It seems like a no-brainer that NASCAR Sprint Cup driver Jeff Burton's 10-year-old son Harrison would fall in love with racing, spending all his spare time with his race car. That is, to everyone except maybe his mama.
"I was hoping he'd be a lawyer and I could hang out at the country club," Kim Burton said laughing. "It's hard watching your baby out there, but he loves it."
Harrison Burton races quarter midgets with the United States Auto Club (USAC) in an all-oval series for 5-16 year-olds. He currently leads the points in several divisions, including Light World Formula and Senior Animal.
Outfitted in a smaller version of his dad's yellow-and-black CAT firesuit Sunday in the Atlanta Motor Speedway media center, Harrison looks and sounds the part of racer-in-training. His big brown eyes light up as he talks about his favorite aspects of racing, and his still slightly pudgy cheeks bulge even more as a grin takes over his face and a giggle escapes his lips after he loses his train of thought in front of a media center full of eyes expectantly trained on him.
"It's been really fun to go out and race," Harrison said. "My favorite track was probably a banked track. It was really fun to race on that completely sideways track because it's really good racing, and everybody was passing each other really often."
For Jeff, racing with his son is a natural way to spend time together and bond. But he stresses that Harrison isn't racing because daddy wants him to. Harrison is racing because Harrison wants to.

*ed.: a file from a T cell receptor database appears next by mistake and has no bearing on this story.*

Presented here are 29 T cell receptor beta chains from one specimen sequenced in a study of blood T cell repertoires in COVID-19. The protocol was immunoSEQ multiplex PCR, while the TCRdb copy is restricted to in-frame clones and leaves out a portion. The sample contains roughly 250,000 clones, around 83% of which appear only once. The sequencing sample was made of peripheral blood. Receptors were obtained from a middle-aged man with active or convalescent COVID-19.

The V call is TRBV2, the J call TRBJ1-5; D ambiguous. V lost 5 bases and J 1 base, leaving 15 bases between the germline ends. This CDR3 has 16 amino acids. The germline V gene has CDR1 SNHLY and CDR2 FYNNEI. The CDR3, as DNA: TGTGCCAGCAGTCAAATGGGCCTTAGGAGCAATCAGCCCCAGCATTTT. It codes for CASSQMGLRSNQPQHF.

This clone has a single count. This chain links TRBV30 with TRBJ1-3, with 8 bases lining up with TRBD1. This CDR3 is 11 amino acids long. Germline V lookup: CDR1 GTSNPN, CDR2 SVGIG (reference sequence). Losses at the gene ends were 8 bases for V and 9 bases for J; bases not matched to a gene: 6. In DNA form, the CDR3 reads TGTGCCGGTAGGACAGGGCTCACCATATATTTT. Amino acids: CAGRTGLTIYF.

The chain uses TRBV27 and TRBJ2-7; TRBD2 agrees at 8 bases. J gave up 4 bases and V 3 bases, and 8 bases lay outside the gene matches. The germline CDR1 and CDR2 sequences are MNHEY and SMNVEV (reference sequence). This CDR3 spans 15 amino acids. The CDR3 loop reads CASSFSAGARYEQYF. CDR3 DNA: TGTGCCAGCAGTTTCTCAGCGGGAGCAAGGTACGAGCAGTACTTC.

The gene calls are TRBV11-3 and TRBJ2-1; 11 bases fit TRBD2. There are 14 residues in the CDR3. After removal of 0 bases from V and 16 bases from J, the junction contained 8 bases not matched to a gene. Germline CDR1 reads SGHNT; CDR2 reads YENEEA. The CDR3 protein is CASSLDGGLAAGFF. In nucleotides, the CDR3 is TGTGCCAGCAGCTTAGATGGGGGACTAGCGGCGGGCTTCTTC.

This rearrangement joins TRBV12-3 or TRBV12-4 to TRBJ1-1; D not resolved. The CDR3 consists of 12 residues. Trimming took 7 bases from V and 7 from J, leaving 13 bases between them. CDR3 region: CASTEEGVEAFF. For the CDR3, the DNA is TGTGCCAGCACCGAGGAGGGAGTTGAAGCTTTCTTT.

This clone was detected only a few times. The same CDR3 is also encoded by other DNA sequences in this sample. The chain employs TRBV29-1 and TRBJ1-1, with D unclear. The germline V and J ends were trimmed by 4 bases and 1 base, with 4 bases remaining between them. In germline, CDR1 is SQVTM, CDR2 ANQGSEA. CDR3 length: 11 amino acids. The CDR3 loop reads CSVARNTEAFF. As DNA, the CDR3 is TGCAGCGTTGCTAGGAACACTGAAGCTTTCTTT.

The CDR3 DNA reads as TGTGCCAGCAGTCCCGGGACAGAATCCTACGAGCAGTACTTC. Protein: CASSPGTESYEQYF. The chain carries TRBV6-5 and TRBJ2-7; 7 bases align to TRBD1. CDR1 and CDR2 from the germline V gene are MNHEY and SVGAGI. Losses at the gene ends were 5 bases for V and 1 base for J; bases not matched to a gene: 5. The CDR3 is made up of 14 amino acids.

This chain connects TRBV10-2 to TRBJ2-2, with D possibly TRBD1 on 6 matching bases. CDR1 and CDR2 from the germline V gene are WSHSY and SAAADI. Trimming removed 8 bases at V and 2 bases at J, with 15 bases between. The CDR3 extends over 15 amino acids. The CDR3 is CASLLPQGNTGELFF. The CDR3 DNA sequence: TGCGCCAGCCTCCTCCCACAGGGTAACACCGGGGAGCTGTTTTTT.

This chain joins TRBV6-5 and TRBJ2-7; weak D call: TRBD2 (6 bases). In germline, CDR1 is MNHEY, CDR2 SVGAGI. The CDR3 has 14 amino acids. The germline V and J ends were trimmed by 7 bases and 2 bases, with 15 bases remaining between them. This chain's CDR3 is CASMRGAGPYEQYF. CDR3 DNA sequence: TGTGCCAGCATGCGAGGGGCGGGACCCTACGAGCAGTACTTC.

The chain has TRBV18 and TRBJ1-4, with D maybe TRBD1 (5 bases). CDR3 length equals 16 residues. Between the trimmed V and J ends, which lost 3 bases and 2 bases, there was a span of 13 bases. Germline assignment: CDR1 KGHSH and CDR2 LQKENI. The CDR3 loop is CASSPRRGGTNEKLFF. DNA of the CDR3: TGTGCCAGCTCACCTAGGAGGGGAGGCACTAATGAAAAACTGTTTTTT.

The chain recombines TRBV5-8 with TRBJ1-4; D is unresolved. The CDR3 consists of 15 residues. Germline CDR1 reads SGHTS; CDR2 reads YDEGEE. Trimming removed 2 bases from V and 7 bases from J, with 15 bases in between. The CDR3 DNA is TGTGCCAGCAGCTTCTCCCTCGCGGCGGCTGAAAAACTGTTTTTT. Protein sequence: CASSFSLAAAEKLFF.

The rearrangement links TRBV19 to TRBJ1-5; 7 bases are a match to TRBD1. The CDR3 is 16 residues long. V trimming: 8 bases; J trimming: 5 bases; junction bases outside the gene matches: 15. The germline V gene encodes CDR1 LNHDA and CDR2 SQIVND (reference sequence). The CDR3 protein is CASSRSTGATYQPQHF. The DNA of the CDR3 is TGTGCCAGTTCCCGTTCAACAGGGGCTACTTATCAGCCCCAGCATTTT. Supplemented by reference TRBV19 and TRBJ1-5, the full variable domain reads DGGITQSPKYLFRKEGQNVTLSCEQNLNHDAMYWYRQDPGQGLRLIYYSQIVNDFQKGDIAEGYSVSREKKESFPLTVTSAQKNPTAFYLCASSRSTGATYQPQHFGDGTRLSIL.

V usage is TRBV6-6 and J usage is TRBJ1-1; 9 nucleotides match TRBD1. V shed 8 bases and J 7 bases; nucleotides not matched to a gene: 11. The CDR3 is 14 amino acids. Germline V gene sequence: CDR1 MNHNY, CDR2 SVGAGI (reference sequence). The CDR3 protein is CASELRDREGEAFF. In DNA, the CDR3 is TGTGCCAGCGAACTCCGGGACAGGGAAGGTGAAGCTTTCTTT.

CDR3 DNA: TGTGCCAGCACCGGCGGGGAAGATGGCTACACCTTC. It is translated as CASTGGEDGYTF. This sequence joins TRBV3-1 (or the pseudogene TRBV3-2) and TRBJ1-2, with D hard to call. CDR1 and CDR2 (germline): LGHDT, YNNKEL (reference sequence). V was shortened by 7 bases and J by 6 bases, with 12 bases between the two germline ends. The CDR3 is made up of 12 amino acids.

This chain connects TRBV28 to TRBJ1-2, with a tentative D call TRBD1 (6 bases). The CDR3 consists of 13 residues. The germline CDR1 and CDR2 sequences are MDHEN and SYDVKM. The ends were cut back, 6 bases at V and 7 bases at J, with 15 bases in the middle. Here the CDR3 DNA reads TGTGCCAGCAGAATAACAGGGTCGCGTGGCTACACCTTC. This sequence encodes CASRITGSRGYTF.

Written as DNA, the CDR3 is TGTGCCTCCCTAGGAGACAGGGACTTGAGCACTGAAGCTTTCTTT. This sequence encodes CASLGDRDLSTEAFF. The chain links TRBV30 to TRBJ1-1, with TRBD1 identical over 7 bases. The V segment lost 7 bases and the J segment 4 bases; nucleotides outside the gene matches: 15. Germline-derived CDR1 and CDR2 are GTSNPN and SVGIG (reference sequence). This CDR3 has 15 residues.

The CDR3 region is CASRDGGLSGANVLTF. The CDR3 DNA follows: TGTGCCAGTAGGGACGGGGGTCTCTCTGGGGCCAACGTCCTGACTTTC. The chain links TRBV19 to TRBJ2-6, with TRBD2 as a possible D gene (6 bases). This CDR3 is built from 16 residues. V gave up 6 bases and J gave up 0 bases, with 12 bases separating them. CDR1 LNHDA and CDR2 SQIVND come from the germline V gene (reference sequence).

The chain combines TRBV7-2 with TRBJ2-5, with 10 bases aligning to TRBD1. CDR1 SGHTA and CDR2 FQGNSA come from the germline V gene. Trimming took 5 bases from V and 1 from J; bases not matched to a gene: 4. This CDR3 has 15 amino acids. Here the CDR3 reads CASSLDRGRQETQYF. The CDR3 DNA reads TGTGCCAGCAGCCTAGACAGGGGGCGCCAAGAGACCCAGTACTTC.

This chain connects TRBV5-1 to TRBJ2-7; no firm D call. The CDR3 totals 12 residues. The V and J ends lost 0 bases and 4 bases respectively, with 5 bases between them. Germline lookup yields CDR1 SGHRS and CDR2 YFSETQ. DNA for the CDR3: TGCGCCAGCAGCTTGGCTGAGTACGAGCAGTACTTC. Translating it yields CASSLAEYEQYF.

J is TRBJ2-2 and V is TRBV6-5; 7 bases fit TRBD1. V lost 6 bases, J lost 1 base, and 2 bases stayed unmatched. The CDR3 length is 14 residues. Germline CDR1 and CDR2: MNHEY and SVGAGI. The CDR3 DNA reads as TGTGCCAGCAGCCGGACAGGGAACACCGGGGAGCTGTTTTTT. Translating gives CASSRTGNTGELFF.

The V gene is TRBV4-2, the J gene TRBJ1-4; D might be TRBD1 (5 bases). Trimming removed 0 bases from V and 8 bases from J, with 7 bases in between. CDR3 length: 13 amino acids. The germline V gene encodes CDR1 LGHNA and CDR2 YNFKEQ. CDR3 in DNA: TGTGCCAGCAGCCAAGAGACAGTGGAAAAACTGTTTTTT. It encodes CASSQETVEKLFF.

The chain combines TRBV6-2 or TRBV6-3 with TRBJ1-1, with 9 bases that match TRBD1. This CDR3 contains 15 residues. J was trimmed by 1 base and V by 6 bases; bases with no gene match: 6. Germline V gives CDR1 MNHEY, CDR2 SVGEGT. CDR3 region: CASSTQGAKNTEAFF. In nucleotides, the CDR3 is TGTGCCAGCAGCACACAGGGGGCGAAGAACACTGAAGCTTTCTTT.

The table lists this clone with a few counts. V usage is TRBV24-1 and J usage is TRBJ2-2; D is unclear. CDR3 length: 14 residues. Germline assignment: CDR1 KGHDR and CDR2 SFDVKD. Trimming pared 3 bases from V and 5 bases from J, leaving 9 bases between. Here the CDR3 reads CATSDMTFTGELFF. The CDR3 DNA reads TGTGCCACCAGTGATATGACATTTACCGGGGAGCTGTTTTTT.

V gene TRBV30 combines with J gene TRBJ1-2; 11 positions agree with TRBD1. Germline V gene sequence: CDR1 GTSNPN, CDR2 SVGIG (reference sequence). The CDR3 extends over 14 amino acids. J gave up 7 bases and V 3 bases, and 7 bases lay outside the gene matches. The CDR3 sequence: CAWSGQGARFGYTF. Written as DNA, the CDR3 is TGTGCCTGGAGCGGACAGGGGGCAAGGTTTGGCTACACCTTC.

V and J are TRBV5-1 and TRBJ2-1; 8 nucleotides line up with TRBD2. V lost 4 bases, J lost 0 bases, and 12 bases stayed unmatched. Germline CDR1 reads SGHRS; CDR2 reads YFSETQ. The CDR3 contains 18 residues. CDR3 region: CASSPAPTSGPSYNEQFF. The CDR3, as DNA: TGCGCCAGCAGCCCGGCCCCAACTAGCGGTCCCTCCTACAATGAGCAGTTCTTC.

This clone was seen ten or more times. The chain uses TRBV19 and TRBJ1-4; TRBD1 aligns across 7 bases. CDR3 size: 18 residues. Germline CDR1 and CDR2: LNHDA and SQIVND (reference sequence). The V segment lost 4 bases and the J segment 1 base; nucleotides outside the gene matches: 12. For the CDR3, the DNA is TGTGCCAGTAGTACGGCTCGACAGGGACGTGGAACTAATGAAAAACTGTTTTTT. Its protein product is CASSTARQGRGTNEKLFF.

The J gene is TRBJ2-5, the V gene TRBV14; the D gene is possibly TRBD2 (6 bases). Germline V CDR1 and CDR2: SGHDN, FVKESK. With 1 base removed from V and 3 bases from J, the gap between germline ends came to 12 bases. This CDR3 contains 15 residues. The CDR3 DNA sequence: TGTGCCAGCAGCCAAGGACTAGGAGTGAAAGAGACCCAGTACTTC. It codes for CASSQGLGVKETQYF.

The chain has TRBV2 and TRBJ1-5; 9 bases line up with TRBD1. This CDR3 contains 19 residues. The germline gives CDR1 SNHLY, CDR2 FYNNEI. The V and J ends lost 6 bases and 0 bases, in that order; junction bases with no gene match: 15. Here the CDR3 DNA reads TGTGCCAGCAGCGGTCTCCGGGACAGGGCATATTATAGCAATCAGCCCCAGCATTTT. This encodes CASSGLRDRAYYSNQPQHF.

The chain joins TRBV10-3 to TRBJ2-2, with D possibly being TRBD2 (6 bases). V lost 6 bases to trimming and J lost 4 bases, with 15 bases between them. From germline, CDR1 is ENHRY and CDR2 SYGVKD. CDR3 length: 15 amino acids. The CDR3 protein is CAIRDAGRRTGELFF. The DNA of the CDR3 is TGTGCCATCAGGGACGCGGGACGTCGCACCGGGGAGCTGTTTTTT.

"I have a passion for racing, and I love it, but he doesn't have to," Jeff said. "If he ever wants to quit, we quit. If he wants to play lacrosse, we play lacrosse."
Jeff said he never pushed either of his kids into racing; daughter Paige is 16 and an equestrian who never showed an interested in riding anything with wheels. But from the beginning, Harrison has always been interested in race cars. And when Jeff saw USAC's quarter midget series, with its full roll cage, 5-point harnesses and soft walls, he was sold.
"Quarter midget racing is really a cool way to spend time with your son or daughter," Jeff said. "It's a safe, reasonably inexpensive way to get kids into auto racing. (The kids) are out there helping you work on the race car and see what it takes to be good at it, and I think there's a lesson in life about that."
LIGHTS DISPLAY AT AMS
For the first time, Atlanta Motor Speedway will be lit up this holiday season with the glow of more than a million LED lights and hundreds of animated Christmas displays around the speedway for "The Gift of Lights."
The lights display will be open Nov. 18 through Jan. 1, and will cost $15 per vehicle. A portion of the proceeds will benefit Speedway Children's Charities. Hours of operation are 6-9 p.m. Sunday-Thursday and 6-10 p.m. Friday and Saturday.
"We want to make this a big event for Atlanta," said Mike Miller, president of 3 Dudes Productions, the company that will be coordinating efforts for the winter light show. "This is very different than NASCAR racing, but we have a great venue, and we're going to bring a great event here."